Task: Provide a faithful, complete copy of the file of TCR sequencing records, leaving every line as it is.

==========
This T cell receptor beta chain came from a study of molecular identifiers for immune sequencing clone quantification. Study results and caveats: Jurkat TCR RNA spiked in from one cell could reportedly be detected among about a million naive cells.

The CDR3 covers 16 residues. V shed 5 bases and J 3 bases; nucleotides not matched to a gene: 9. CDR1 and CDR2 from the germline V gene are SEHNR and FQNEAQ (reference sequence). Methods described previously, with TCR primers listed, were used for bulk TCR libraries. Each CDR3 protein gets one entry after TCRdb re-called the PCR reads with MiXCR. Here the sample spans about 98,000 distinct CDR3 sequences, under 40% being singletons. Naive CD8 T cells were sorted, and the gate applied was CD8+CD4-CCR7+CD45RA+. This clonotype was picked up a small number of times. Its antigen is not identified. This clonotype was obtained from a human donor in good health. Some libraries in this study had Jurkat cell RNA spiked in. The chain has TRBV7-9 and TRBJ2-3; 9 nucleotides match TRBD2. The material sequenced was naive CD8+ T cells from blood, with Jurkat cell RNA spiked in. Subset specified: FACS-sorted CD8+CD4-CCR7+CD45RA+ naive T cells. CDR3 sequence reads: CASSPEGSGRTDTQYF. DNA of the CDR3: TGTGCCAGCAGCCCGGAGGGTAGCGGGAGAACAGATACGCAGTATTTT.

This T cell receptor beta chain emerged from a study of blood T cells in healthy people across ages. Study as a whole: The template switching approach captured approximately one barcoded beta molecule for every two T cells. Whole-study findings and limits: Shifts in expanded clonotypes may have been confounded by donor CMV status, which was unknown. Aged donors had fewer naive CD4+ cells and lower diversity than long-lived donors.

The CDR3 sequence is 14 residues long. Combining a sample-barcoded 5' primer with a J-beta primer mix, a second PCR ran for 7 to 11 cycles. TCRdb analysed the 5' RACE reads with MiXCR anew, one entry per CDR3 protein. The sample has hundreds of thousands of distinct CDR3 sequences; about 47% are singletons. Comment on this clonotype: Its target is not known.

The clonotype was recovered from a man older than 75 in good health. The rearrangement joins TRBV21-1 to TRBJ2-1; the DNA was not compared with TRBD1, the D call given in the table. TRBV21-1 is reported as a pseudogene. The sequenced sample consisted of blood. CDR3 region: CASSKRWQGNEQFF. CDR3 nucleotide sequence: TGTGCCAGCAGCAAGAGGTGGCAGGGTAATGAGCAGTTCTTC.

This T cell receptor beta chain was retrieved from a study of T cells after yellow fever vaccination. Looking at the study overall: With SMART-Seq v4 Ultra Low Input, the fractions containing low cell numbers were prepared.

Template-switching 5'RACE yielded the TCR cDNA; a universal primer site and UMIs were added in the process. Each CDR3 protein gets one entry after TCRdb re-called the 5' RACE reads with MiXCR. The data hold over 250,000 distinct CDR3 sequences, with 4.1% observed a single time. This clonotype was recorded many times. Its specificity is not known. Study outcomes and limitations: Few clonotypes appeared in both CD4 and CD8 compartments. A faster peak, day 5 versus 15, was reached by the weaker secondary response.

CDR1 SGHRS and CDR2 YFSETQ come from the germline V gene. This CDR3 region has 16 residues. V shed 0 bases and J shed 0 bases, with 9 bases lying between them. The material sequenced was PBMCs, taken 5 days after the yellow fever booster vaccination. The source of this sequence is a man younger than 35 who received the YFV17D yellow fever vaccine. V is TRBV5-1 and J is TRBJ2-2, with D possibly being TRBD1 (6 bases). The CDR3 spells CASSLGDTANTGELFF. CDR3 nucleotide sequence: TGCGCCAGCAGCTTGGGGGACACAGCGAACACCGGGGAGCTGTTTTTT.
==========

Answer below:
This T cell receptor beta chain came from a study of molecular identifiers for immune sequencing clone quantification. Study results and caveats: Jurkat TCR RNA spiked in from one cell could reportedly be detected among about a million naive cells.

The CDR3 covers 16 residues. V shed 5 bases and J 3 bases; nucleotides not matched to a gene: 9. CDR1 and CDR2 from the germline V gene are SEHNR and FQNEAQ (reference sequence). Methods described previously, with TCR primers listed, were used for bulk TCR libraries. Each CDR3 protein gets one entry after TCRdb re-called the PCR reads with MiXCR. Here the sample spans about 98,000 distinct CDR3 sequences, under 40% being singletons. Naive CD8 T cells were sorted, and the gate applied was CD8+CD4-CCR7+CD45RA+. This clonotype was picked up a small number of times. Its antigen is not identified. This clonotype was obtained from a human donor in good health. Some libraries in this study had Jurkat cell RNA spiked in. The chain has TRBV7-9 and TRBJ2-3; 9 nucleotides match TRBD2. The material sequenced was naive CD8+ T cells from blood, with Jurkat cell RNA spiked in. Subset specified: FACS-sorted CD8+CD4-CCR7+CD45RA+ naive T cells. CDR3 sequence reads: CASSPEGSGRTDTQYF. DNA of the CDR3: TGTGCCAGCAGCCCGGAGGGTAGCGGGAGAACAGATACGCAGTATTTT.

This T cell receptor beta chain emerged from a study of blood T cells in healthy people across ages. Study as a whole: The template switching approach captured approximately one barcoded beta molecule for every two T cells. Whole-study findings and limits: Shifts in expanded clonotypes may have been confounded by donor CMV status, which was unknown. Aged donors had fewer naive CD4+ cells and lower diversity than long-lived donors.

The CDR3 sequence is 14 residues long. Combining a sample-barcoded 5' primer with a J-beta primer mix, a second PCR ran for 7 to 11 cycles. TCRdb analysed the 5' RACE reads with MiXCR anew, one entry per CDR3 protein. The sample has hundreds of thousands of distinct CDR3 sequences; about 47% are singletons. Comment on this clonotype: Its target is not known.

The clonotype was recovered from a man older than 75 in good health. The rearrangement joins TRBV21-1 to TRBJ2-1; the DNA was not compared with TRBD1, the D call given in the table. TRBV21-1 is reported as a pseudogene. The sequenced sample consisted of blood. CDR3 region: CASSKRWQGNEQFF. CDR3 nucleotide sequence: TGTGCCAGCAGCAAGAGGTGGCAGGGTAATGAGCAGTTCTTC.

This T cell receptor beta chain was retrieved from a study of T cells after yellow fever vaccination. Looking at the study overall: With SMART-Seq v4 Ultra Low Input, the fractions containing low cell numbers were prepared.

Template-switching 5'RACE yielded the TCR cDNA; a universal primer site and UMIs were added in the process. Each CDR3 protein gets one entry after TCRdb re-called the 5' RACE reads with MiXCR. The data hold over 250,000 distinct CDR3 sequences, with 4.1% observed a single time. This clonotype was recorded many times. Its specificity is not known. Study outcomes and limitations: Few clonotypes appeared in both CD4 and CD8 compartments. A faster peak, day 5 versus 15, was reached by the weaker secondary response.

CDR1 SGHRS and CDR2 YFSETQ come from the germline V gene. This CDR3 region has 16 residues. V shed 0 bases and J shed 0 bases, with 9 bases lying between them. The material sequenced was PBMCs, taken 5 days after the yellow fever booster vaccination. The source of this sequence is a man younger than 35 who received the YFV17D yellow fever vaccine. V is TRBV5-1 and J is TRBJ2-2, with D possibly being TRBD1 (6 bases). The CDR3 spells CASSLGDTANTGELFF. CDR3 nucleotide sequence: TGCGCCAGCAGCTTGGGGGACACAGCGAACACCGGGGAGCTGTTTTTT.